The opinion of the court was delivered by: Gary S. Austin United States Magistrate Judge
ORDER DISMISSING COMPLAINT, WITH LEAVE TO FILE AMENDED COMPLAINT WITHIN THIRTY DAYS (ECF No. 1)
Plaintiff is a Kern County Jail inmate proceeding pro se and in forma pauperis in this civil rights action pursuant to 42 U.S.C. § 1983.*fn1 This proceeding was referred to this court by Local Rule 302 pursuant to 28 U.S.C. § 636(b)(1).
The Court is required to screen complaints brought by prisoners seeking relief against a governmental entity or officer or employee of a governmental entity. 28 U.S.C. § 1915A(a). The Court must dismiss a complaint or portion thereof if the prisoner has raised claims that are legally "frivolous or malicious," that fail to state a claim upon which relief may be granted, or that seek monetary relief from a defendant who is immune from such relief. 28 U.S.C. § 1915A(b)(1),(2). "Notwithstanding any filing fee, or any portion thereof, that may have been paid, the court shall dismiss the case at any time if the court determines that . . . the action or appeal . . . fails to state a claim upon which relief may be granted." 28 U.S.C. § 1915(e)(2)(B)(ii).
"Rule 8(a)'s simplified pleading standard applies to all civil actions, with limited exceptions," none of which applies to section 1983 actions. Swierkiewicz v. Sorema N. A., 534 U.S. 506, 512 (2002); Fed. R. Civ. P. 8(a). Pursuant to Rule 8(a), a complaint must contain "a short and plain statement of the claim showing that the pleader is entitled to relief . . . ." Fed. R. Civ. P. 8(a). "Such a statement must simply give the defendant fair notice of what the plaintiff's claim is and the grounds upon which it rests." Swierkiewicz, 534 U.S. at 512. However, "the liberal pleading standard . . . applies only to a plaintiff's factual allegations." Neitze v. Williams, 490 U.S. 319, 330 n.9 (1989). "[A] liberal interpretation of a civil rights complaint may not supply essential elements of the claim that were not initially pled." Bruns v. Nat'l Credit Union Admin., 122 F.3d 1251, 1257 (9th Cir. 1997) (quoting Ivey v. Bd. of Regents, 673 F.2d 266, 268 (9th Cir. 1982)).
Plaintiff, formerly incarcerated at the U.S. Penitentiary at Atwater, California, brings this civil action against Warden Hector Rios and "all known name defendants, etc." Plaintiff's complaint consists of 24 pages of rambling narrative, replete with legal arguments and numerous references to various statutes and articles of the U.S. Constitution. Plaintiff makes repeated allegations of perjury and violations of oath of office against various individuals employed by the U.S. Bureau of Prisons.
Plaintiff appears to be suing federal defendants pursuant to 42 U.S.C. § 1983. Plaintiff is advised that the appropriate cause of action for a constitutional violation by a federal actor is Bivens v. Six Unknown Named Agents of the Federal Bureau of Narcotics, 403 U.S. 388 (1971). A Bivens cause of action is a judicially created counterpart to 42 U.S.C. § 1983 for claims against federal officers. Since federal officials do not ordinarily act under color of state law, constitutional violations by federal officials are generally beyond the reach of § 1983. Bivens established that "victims of a constitutional violation by a federal agent have a right to recover damages against the official in federal court despite the absence of any statute conferring such a right." Bivens, 403 U.S. at 396. Plaintiff names no state actors in the complaint he does not, therefore state a claim under section 1983.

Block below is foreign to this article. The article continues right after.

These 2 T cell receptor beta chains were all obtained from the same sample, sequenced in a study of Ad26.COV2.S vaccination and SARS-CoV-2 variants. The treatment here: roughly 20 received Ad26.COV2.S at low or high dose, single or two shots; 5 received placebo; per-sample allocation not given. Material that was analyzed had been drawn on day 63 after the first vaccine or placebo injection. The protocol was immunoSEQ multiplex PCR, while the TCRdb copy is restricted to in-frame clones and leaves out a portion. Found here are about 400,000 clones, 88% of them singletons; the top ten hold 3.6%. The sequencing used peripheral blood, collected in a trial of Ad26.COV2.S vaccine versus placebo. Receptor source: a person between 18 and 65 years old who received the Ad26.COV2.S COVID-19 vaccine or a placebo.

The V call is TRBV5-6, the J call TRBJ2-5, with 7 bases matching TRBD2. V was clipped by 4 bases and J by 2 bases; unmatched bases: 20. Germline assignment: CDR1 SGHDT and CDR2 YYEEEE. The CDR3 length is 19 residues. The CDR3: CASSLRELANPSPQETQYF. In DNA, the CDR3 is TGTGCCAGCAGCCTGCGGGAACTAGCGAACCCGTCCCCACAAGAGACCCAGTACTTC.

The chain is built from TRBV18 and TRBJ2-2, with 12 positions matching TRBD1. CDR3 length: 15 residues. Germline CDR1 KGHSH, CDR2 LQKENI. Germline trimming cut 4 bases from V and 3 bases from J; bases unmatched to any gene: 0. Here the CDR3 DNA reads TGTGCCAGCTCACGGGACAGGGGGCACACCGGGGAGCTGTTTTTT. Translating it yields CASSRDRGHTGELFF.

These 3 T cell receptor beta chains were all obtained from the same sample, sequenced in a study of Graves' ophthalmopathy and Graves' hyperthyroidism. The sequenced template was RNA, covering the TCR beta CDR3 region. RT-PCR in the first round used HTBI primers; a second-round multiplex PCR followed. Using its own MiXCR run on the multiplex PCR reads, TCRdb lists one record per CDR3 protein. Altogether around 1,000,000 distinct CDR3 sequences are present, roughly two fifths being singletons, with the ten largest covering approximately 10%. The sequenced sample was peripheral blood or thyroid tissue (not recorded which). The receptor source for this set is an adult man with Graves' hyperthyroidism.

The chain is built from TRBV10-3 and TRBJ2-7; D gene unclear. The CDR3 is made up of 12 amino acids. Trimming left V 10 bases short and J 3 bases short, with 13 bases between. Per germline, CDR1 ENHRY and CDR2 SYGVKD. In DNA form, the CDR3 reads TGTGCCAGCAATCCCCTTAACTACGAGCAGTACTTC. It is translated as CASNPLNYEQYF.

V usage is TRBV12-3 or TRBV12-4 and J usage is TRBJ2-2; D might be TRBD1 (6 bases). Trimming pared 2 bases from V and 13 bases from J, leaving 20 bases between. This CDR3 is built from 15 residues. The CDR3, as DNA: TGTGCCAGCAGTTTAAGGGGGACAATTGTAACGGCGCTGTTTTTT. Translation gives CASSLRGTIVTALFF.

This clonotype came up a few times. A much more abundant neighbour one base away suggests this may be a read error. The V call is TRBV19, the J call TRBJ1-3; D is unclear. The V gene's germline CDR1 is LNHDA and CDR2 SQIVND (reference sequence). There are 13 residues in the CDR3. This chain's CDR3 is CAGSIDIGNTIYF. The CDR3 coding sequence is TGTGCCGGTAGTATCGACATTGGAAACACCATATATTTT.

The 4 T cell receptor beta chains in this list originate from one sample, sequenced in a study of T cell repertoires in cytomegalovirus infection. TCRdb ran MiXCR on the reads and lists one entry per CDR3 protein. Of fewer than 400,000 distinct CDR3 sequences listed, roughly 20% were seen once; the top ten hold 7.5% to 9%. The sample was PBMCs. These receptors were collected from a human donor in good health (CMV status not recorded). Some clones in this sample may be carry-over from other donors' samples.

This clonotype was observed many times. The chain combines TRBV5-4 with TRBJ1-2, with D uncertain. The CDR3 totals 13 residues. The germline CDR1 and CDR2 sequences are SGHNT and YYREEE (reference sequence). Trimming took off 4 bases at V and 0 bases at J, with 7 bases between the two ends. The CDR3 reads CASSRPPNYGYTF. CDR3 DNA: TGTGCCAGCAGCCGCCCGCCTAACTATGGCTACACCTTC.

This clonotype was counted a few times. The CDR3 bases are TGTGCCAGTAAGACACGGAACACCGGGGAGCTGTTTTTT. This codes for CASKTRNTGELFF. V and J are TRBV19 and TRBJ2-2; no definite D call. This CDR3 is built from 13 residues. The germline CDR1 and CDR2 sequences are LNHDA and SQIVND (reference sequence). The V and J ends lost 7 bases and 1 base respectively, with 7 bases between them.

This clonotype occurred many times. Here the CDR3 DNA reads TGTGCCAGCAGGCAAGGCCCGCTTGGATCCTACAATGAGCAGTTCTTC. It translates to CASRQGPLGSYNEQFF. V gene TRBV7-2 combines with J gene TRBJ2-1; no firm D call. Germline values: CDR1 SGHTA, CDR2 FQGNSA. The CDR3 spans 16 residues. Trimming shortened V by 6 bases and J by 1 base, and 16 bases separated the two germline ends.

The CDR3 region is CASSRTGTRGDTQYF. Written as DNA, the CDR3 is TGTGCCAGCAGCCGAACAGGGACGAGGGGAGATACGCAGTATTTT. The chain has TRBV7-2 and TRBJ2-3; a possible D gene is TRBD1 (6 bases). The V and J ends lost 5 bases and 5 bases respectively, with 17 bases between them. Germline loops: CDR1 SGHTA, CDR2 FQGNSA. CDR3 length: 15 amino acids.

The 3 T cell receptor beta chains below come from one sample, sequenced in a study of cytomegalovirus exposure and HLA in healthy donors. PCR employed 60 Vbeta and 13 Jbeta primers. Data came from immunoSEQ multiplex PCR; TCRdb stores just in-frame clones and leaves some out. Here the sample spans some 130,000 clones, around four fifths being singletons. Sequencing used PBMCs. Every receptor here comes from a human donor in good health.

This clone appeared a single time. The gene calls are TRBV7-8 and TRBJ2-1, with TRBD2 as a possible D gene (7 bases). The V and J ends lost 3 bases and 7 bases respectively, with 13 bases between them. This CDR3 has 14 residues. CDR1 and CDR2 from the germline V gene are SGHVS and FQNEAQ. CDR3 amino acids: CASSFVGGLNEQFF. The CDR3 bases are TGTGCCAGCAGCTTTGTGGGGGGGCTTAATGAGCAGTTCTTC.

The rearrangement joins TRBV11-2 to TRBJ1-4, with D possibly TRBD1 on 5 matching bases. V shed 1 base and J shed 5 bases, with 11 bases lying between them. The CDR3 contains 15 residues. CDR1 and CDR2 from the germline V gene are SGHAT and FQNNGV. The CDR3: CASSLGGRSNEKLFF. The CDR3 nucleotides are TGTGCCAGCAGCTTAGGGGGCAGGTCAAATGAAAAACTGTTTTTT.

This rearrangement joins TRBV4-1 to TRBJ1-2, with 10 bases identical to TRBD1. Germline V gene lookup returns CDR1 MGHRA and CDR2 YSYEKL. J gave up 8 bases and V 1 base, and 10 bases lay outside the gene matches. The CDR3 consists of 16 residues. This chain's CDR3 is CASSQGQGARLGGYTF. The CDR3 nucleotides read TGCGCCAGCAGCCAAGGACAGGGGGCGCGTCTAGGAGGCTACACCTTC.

Further, the Court finds the allegations in the complaint to be vague. Plaintiff's complaint is replete with conclusory allegations, rambling legal argument and citation to authority. Although accepted as true, "[f]actual allegations must be [sufficient] to raise a right to relief above the speculative level." Bell Atlantic Corp. v. Twombly, 550 U.S. 544, 555 (2007) . Plaintiff must set forth "the grounds of his entitlement to relief," which "requires more than labels and conclusions, and a formulaic recitation of the elements of a cause of action." Id. at 555-56 (internal quotation marks and citations omitted). To adequately state a claim against a defendant, a plaintiff must set forth the legal and factual basis for his claim.
Plaintiff need not, however, set forth legal arguments in support of his claims. In order to hold an individual defendant liable, Plaintiff must name the individual defendant, describe where that defendant is employed and in what capacity, and explain how that defendant acted under color of state law. Plaintiff should state clearly, in his or her own words, what happened. Plaintiff must describe what each defendant, by name, did to violate the particular right described by Plaintiff. Plaintiff has failed to do so here.
III. Conclusion and Order
The Court has screened Plaintiff's complaint and finds that it does not state any claims upon which relief may be granted. The Court will provide Plaintiff with the opportunity to file an amended complaint curing the deficiencies identified by the Court in this order. Noll v. Carlson, 809 F.2d 1446, 1448-49 (9th Cir. 1987). Plaintiff is cautioned that he may not change the nature of this suit by adding new, unrelated claims in his amended complaint. George, 507 F.3d at 607 (no "buckshot" complaints).
Plaintiff's amended complaint should be brief, Fed. R. Civ. P. 8(a), but must state what each named defendant did that led to the deprivation of Plaintiff's constitutional or other federal rights, Hydrick, 500 F.3d at 987-88. Although accepted as true, the "[f]actual allegations must be [sufficient] to raise a right to relief above the speculative ...